Mar 3, 2010
I don’t want to be too dogmatic about this claim, but Godzilla is unrealistic. I don’t want to be too non-dogmatic about this claim either. OK then, just how dogmatic should I be? I have all sorts of reasons for thinking that skyscraper sized lizards or dinosaurs don’t actually exist. Honestly, the most important of these is probably that none of the people who I imagine would know if they did exist seem to believe in them. I never hear any mention of them in the news, in history books, etc, and I don’t see their effects in the national death statistics. No industries seem to exist to deal with their rampages, and no oil or shipping companies lose stock value from lizard attacks. Casually, at least, Godzilla attacks don’t seem like the sort of basic fact about the world that people could just overlook. How confident should I be that Godzilla type creatures don't exist?
I can also fairly easily recognize good biological reasons not to expect there to be giant rampaging lizards. The square/cube law, in its many manifestations, is the most basic of these, but by itself is not completely decisive. I can imagine physical workarounds that would allow sequoia giganticus sized reptiles, but not without novel bio-machinery that would take a long time to evolve and would surely be found in many other organisms. I can even vaguely imagine ways in which biology might prove resistant to conventional military weaponry and ecological niches and lifestyles that might support both such biology and such size, though much of my knowledge of Earth’s ecosystems would have to be re-written. For all that, if I lived in a world where essentially all authorities did refer to the activities of godzilla giganticus I would probably accept that they were probably correct regarding its existence. What should a hypothetical person who lived in a world where the existence of Godzilla type creatures was common knowledge and was regarded as an ordinary non-numinous fact about the world believe?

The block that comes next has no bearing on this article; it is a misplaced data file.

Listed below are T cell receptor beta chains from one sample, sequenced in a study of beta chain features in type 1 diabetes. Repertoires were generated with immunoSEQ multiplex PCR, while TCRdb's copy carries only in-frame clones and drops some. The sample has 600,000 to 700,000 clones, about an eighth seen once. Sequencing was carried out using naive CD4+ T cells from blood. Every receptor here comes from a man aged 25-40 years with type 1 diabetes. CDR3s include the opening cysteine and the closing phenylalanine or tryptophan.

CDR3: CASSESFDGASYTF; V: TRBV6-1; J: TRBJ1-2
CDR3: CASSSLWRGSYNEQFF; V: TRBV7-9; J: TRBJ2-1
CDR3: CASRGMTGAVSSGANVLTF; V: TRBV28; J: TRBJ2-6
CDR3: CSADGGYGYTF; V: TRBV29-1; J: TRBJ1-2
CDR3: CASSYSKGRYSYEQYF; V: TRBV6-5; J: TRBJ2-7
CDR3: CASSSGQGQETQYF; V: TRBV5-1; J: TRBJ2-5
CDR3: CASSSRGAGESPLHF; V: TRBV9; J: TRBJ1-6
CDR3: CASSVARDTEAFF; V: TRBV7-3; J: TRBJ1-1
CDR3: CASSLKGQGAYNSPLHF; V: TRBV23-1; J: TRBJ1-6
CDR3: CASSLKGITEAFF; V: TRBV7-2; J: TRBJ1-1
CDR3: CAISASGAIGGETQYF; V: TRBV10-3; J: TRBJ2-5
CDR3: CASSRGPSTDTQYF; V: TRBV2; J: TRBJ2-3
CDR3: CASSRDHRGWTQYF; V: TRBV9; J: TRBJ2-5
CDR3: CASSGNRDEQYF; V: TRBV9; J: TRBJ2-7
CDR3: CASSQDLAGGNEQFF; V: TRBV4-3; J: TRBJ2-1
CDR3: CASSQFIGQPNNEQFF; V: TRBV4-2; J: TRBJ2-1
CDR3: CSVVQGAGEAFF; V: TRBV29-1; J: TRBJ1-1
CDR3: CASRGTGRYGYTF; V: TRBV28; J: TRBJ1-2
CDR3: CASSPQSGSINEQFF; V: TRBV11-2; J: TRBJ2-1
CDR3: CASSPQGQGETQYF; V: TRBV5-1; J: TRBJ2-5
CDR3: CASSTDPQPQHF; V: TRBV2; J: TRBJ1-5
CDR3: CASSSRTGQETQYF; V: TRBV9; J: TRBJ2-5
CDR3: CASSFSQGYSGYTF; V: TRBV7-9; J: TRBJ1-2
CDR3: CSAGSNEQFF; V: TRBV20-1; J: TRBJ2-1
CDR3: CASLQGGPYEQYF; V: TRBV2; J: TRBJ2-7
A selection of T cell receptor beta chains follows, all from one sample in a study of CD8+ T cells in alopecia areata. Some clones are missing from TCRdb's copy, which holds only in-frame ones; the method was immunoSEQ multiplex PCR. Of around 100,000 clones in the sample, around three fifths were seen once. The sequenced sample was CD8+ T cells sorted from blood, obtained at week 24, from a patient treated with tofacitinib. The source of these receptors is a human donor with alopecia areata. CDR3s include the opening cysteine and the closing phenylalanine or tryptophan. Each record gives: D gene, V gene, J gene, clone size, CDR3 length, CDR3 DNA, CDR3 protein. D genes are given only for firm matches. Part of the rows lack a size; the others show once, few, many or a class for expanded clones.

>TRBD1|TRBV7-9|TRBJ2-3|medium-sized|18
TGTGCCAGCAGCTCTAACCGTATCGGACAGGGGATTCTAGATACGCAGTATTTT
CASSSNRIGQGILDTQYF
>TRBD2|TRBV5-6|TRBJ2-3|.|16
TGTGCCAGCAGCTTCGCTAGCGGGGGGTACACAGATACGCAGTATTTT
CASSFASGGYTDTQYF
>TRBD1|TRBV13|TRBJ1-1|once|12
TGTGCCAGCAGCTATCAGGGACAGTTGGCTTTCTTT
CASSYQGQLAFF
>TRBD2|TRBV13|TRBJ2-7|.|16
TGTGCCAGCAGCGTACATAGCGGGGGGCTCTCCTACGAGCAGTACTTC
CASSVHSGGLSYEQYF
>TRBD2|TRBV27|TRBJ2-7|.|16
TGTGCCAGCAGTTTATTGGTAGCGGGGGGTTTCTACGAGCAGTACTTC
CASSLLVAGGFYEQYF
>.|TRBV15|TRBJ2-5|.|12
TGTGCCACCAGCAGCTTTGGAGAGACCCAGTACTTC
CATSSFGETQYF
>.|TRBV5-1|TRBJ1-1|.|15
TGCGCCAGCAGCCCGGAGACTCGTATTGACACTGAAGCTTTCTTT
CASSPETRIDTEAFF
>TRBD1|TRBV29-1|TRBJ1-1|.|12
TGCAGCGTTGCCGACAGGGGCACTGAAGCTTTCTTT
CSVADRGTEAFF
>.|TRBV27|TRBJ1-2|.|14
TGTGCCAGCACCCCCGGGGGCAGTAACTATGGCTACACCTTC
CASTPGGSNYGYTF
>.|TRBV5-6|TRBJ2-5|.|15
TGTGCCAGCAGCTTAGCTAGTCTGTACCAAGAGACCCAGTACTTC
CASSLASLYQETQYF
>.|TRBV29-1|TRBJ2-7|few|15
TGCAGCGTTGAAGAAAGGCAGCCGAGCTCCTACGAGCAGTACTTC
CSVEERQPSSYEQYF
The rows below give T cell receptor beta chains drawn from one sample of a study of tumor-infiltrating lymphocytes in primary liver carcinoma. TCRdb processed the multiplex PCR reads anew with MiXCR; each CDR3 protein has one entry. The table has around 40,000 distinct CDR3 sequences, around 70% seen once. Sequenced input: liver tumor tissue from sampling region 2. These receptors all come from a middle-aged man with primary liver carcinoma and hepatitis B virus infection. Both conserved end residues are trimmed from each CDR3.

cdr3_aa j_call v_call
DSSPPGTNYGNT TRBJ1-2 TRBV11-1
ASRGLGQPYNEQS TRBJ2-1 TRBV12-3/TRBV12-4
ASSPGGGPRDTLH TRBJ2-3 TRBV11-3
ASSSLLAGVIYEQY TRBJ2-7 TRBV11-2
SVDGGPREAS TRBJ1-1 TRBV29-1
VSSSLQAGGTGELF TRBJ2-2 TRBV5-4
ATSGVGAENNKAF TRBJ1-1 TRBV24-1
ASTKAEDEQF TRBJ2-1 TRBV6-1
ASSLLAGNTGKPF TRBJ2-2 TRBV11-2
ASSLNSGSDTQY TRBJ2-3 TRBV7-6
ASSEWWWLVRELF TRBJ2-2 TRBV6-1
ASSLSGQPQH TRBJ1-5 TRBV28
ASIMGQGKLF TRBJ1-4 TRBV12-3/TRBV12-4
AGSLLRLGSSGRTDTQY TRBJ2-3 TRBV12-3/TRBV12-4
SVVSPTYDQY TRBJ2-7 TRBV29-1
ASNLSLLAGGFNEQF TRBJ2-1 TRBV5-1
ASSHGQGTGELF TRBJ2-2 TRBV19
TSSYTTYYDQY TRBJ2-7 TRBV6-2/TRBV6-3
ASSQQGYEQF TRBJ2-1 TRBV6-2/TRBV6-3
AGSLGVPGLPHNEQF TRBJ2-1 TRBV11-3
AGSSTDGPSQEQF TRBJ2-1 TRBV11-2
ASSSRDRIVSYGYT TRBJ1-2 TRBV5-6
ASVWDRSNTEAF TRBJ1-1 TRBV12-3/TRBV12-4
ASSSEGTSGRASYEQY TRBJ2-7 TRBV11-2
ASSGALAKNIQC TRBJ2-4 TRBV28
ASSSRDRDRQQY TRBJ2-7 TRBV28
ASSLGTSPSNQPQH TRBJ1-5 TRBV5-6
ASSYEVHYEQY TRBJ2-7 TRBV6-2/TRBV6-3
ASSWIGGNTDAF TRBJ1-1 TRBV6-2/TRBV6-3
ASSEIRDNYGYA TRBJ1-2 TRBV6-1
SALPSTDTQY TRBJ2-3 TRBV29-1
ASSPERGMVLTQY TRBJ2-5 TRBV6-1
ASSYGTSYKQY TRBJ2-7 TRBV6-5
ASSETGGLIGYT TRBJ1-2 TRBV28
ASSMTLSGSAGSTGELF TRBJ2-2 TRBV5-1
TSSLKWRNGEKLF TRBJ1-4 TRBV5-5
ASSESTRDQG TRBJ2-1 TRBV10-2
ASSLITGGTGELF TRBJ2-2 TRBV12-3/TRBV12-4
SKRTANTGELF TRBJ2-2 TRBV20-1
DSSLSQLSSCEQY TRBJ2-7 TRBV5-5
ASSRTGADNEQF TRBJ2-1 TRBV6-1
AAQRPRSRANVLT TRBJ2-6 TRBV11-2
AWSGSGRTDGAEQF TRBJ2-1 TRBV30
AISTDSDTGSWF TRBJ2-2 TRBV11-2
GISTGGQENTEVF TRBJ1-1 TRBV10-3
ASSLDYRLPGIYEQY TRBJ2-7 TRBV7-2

Godzilla would be considerably more perplexing than thunderstones, and would have to be considerably better documented to be credible. Even with the strongest documentation I would have substantial unresolved questions, inferring that Godzilla’s native ecosystem must be quite different from any known (possibly inferring that the details are classified), and even wondering whether Godzilla was a biological creature at all as opposed to, for instance, a giant robot left behind by an advanced and forgotten civilization, a line of inquiry that would greatly increase my credence in secret history of all kinds. For the most part though, I would probably go about life as normal. Even Natural Selection, the most damaged part of my world-view, would endure as a great intellectual triumph explaining the origins of almost all of Earth’s life forms. Only peripheral facts, such as distant history and the nature of some exotic ecosystems would be deeply called into question, and such facts are not tightly integrated with the broader edifice of science. In a conversation with a hypothetical Michael Vassar who believed in Godzilla, the issue would typically not come up. Science in general would not be called into question in my mind, but should it be?